} the thick black rimmed glasses held together with a band-aid, long
} socks and tartan skirt (Campbell).
}
} Meet this woman.  Be fruitful.  Multiply.
}
} Soon the world will be echoing with the sound of "vit vit" as thousands
} of thighs encased in corduroy rub together.
}
} You owe the oracle a dissertation on the myth of stereotype.


927-06    (pBm73 dist, 2.2 mean)
Selected-By: "Rich McGee" <rmcgee@wiley.csusb.edu>

The Internet Oracle has pondered your question deeply. Your question was:

> why can't time travel ever be possible?

And in response, thus spake the Oracle:

} It will be, but it takes time!!
}
} You owe the Oracle a TimeMachine!!


927-07    (avsk5 dist, 2.8 mean)
Selected-By: "Alyce Wilson_Nesbit" <berlin63@hotmail.com>

The Internet Oracle has pondered your question deeply. Your question was:

> O mighty Oracle, whose spleen I am not worthy to polish, please
> tell me...
>
> What exactly do you do with all the stuff that supplicants give you?
> I mean, I can understand why you would want with a Madonna CD and a
> 12-gauge shotgun (I hope they arrived by now), but what in the world
> are you going to do with a nude photograph of Janet Reno?

And in response, thus spake the Oracle:

} Dear Suppliant,
}
} Thank you for the materials received.  We are getting close to
} completing the Oracle's New Greenhouse/Toenail Clipper/Alarm Clock
} version 4.02, and will have it finished once we find the lower jawbone
} of a terrarium.  Your assistance in this matter will be appreciated.
}
} Sincerely,
}
} Rube Goldberg Construction
}
} You owe the Oracle a reliable contractor.


927-08    (dnxh8 dist, 2.8 mean)
Selected-By: kirsten@spike.wellesley.edu (Kirsten Chevalier)

The Internet Oracle has pondered your question deeply. Your question was:

> Oh Oracle most wise,
>
> How much beav could a beaver beav if a beaver could beav beav?

And in response, thus spake the Oracle:

} Dear Customer -
}
} We consider Beaver performance data to be highly sensitive
} information, because Beaver performance depends on the version of your
} Beaver, and its beaving environment. We hesitate to release absolute
} Beaver performance information to prevent comparison with other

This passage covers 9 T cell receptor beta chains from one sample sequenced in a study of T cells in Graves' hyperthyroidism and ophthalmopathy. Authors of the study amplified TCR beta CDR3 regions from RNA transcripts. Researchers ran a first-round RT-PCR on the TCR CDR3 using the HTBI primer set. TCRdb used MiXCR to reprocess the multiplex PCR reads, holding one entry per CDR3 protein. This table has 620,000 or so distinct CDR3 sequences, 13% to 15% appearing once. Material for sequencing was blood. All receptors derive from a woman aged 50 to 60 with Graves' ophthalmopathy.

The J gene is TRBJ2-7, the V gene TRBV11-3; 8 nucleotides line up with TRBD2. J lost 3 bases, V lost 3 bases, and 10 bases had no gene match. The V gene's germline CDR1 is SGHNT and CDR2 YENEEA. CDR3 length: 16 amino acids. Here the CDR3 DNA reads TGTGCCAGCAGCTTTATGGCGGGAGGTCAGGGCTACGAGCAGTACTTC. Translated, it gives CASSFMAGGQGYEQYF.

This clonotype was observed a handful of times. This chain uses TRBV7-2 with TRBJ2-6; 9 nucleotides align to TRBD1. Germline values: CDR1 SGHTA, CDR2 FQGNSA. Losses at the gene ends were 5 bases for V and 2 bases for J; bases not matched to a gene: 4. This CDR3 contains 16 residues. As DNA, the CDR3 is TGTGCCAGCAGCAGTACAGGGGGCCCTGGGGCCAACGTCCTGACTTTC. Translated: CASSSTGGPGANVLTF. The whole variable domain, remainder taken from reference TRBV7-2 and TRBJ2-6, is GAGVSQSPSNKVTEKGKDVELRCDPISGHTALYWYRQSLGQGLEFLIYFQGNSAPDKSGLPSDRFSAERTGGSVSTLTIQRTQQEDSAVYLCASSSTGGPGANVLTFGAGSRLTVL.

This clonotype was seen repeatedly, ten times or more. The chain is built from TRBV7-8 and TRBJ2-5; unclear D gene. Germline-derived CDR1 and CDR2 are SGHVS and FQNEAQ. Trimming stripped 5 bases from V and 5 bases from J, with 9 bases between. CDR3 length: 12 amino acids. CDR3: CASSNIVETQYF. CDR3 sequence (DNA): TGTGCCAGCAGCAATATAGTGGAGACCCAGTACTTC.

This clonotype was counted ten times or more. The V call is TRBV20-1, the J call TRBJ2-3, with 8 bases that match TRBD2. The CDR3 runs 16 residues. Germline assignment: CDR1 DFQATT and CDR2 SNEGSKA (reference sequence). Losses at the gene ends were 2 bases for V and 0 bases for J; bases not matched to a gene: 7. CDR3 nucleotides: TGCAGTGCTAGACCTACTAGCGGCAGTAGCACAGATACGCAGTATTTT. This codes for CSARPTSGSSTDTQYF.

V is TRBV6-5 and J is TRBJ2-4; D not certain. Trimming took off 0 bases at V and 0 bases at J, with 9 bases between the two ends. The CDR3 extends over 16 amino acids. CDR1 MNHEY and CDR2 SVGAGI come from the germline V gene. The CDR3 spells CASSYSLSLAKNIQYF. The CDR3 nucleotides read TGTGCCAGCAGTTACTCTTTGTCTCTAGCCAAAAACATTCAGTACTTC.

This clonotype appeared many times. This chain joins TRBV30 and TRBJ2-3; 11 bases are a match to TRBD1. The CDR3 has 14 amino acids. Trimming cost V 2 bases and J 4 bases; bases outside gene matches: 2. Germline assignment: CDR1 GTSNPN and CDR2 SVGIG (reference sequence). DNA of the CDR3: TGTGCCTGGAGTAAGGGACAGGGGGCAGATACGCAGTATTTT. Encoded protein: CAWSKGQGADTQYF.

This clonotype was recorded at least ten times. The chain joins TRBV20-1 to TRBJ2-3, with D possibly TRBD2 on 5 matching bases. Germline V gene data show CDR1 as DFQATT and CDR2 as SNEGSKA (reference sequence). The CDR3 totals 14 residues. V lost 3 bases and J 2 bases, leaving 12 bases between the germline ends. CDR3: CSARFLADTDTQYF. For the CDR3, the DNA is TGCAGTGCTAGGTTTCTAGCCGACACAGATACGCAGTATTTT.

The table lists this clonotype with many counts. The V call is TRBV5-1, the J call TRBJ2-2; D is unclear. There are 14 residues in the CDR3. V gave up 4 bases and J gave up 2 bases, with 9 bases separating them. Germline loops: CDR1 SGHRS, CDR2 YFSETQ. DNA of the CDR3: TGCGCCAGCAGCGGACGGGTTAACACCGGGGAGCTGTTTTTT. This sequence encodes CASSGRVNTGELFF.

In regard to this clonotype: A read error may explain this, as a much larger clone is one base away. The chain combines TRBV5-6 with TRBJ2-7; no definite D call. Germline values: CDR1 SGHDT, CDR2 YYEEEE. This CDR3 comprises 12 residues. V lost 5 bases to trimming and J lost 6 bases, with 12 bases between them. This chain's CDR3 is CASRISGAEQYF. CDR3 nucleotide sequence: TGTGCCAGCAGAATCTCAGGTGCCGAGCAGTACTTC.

} devices, such as the Woodchuck. This type of comparison is tricky,
} and can allow the customer to form inappropriate conclusions.
}
} For example, the hardware model of your Beaver greatly influences the
} performance of your Beaver system. Previous models of the Beaver base
} hardware were called "The Platypus", and while interesting from a
} technology point of view, they were rather limited in their beaving
} capabilities. If you find that you have one of these newer model
} Beavers, it is suggested that you upgrade your hardware to the most
} recent Beaver model.
}
} Do note that you can not simply change the bill and flipper
} peripherals to the newer flat tail, feet and teeth as the software
} needed to run the new devices will not run on the Platypus CPU. You
} will need to upgrade to the complete Beaver package.
}
} We do find it disturbing that you apparently are having trouble with
} your system beaving at all. If you could provide us with the version
} of your Beaver, a description of its environment (man-mad lake, damned
} river, etc) and your customer service contract number, we will be sure
} to have Technical Support contact you as soon as possible.
}
} We value our Customers,
}
} Oracle Beaver Services.


927-09    (gnjqa dist, 2.9 mean)
Selected-By: "Alyce Wilson_Nesbit" <berlin63@hotmail.com>

The Internet Oracle has pondered your question deeply. Your question was:

> Fee fie foe foo!

And in response, thus spake the Oracle:

} I smell the blood of a supplicant who:
}
} Neglected to grovel
} And asked a poor question
} So I'll issue something
} To block their die-gestion.
}
} == ZOT ==
}
} How many times must you be told.


927-10    (anst4 dist, 2.9 mean)
Selected-By: noe@platsol.com (Dr. Noe)

The Internet Oracle has pondered your question deeply. Your question was:

> Why does the sky always fall on Chicken Little's head in the tales?  I
> mean, wouldn't it be more effective if it landed on one of the Other
> farm animal heads?  Keep in mind, I haven't finished the story yet, so
> please don't tell me how they keep the sky from falling.  Thanks.

And in response, thus spake the Oracle:

} The attraction between small chickens and falling skies is well
} documented. In. Sanders and Slye's landmark study (Sanders,Col. H. and
} Slye, L. "Twelve Piece Bucket, Lg. Coleslaw". KFC Press,1958) it was
} found that  actual impacts increase with the chicken's ability to
} speak. It is interesting to note that of all other animals interviewed,
} none could relate any instances of celestio-cranial contact. There is,
} however, a case (Goose, M. et. al. "The Three Little Pigs". Little
} Golden Books,1929) in which pigs reported two examples of houses nearly
} falling on them.